MD5 Algorithm Cracked Using Gaming Consoles

Security researchers have successfully created a forged certificate authority, exploiting a so-called "colliding certificates" attack, clearly indicating that the certification authorities must advance their security related standards with immediate effect.

While addressing the 25th Chaos Communication Conference that is held in Berlin from December 27 to 30, a consortium of security researchers demonstrated the use of hashing attacks on MD5 algorithm for creating forged certificates.

MD5 hashing algorithm is frequently being used by the companies, like Verisign and Thawte, to issue SSL security certificates to its users. The hash code is a crucial part of ‘public-key cryptography’, on which SSL is based, as it is indispensable to safeguarding the private codes used by certificate authorities for issuing safe SSL certificates.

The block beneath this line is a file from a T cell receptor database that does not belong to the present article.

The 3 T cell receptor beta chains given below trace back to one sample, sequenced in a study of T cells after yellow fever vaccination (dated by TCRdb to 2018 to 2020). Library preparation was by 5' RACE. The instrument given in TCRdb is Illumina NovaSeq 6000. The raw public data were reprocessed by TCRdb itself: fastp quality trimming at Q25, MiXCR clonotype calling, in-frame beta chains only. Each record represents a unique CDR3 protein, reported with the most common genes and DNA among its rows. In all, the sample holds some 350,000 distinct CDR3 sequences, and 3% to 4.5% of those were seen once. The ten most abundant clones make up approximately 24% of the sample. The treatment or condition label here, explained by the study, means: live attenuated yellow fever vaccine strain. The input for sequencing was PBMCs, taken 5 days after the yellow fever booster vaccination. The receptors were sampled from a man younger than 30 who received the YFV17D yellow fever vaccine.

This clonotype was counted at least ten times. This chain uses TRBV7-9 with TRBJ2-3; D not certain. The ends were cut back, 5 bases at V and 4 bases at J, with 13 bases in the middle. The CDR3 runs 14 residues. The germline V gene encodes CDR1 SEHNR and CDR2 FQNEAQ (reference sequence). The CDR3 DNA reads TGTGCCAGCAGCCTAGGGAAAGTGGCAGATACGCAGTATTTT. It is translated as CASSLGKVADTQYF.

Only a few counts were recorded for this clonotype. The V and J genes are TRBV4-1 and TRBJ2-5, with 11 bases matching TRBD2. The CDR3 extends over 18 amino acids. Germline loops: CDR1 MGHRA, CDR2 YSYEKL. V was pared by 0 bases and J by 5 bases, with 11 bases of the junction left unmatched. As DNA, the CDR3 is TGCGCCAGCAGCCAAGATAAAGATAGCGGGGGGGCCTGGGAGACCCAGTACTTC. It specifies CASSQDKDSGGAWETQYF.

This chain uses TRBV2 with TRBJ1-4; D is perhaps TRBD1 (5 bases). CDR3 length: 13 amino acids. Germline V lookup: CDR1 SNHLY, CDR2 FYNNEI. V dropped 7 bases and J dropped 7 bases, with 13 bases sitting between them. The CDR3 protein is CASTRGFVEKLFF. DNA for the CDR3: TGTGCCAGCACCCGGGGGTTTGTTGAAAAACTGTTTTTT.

As the hashes generated with MD5 algorithm have found to be vulnerable to “collisions”, or numerous inputs triggering the same output, these could be exploited by the attackers in deriving a functional key from a single SSL certificate, and then using that key to sign the further SSL certificates with genuine CA’s signature.

The vulnerability is theoretically known since 2004, and a number of security researchers rejected its practical application, due to the amount of CPU time required to exploit a single hash for collision. The researchers used 200 Off-the-shelf Playstation 3 Gaming consoles to perform the necessary calculations.

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Our Comments

This is slightly frightening. The researchers used 200 PS3 game consoles over eight days. The next generation gaming console (like the future Playstation 4) will be capable of hitting the one Teraflop barrier while the current one tops 0.2 Teraflop. More worrying, future cloud-computing services could make it even simpler to crack security algorithms.

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VeriSign drops vulnerable certificate algorithm

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